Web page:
It’s time to be thankful and I want to thank a wonderful writer for her role in my writing life. Because without her, I don’t know if I would’ve made it past my initial fragile steps into writing. Ten years ago, I completed a rough (very rough), draft of a memoir. I knew nothing about publishing (and really, very little about writing – I’d never taken a class, had never written before). I read an article in the Oregonian about Jennie Shortridge, whose first book, Riding With the Queen, was about to be released. The article also said she was a scout for an agent. And there was information on how to contact her. So I did.
Jennie responded quickly and asked to see the first five pages of my manuscript. I sent them and she asked for more (I was thrilled). She said she was interested in passing my work on to the agent but that I needed to do some revising. She was so gentle and encouraging. She gave me extensive notes. I made some changes to the manuscript and gave it back to Jennie. She read it again. It must have been hard for her because, I had NO idea what I was doing. I understood that something wasn’t working with my writing, but I didn’t know how to fix it. I didn’t have the tools. Jennie gave me more note. Ultimately I sent the manuscript off to the agent who very kindly passed on the manuscript, but was encouraging about my writing. Not long after that, Jennie sent me an email about a writing class she thought I might find helpful. I took that class, (Pinewood Table–with Joanna Rose and Stevan Allred), and jumped wholeheartedly into learning how to write. I began to add tools to my writing tool box. I learned how to take my raw desire to write, combined with a basic talent of expressing images and sounds and ideas on paper, and apply the tools to revise and rework a story, which is the biggest and ultimately most rewarding part of writing.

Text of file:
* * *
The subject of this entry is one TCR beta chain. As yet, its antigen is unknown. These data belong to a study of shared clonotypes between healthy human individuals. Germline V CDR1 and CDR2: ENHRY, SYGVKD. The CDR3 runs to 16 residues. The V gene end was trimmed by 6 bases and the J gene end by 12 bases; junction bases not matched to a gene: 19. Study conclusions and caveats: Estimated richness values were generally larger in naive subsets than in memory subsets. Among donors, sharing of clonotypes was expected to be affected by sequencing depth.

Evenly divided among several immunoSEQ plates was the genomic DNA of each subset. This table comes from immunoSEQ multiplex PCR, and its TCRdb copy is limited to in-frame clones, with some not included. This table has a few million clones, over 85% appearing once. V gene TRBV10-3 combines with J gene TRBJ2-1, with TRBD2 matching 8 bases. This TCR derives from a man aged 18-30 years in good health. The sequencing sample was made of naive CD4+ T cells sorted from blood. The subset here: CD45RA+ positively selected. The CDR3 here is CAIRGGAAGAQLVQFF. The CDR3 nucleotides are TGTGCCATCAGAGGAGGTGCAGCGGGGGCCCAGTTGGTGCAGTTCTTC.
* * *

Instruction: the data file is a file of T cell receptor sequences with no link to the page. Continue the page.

It’s been ten years now and I’m still learning. But, after having short stories and essays published, after completing my own novel (nope, not published yet), after being taken in by a wonderful community of writers, I think back to what Jennie did. She was generous and kind and honest. She was gentle too, which is so important to a new writer, to be encouraged and guided but also be pushed to improve.
In addition to appreciating Jennie, I admire her as a talented, hard working writer. Since that first book, she has published three more wonderful novels (you can read about them here) and her next book Love, Water, Memory, will be out soon. Jennie is no longer a scout for an agent, no longer looking at raw manuscripts. Her writing career is a full-time deal. But she is still involved with good works as a member of the Seattle 7, a group of writers who keep reading and writing going strong.
So, in a month of giving thanks, here’s a big thank you to Jennie Shortridge and to all you accomplished writers who encourage new writers coming along.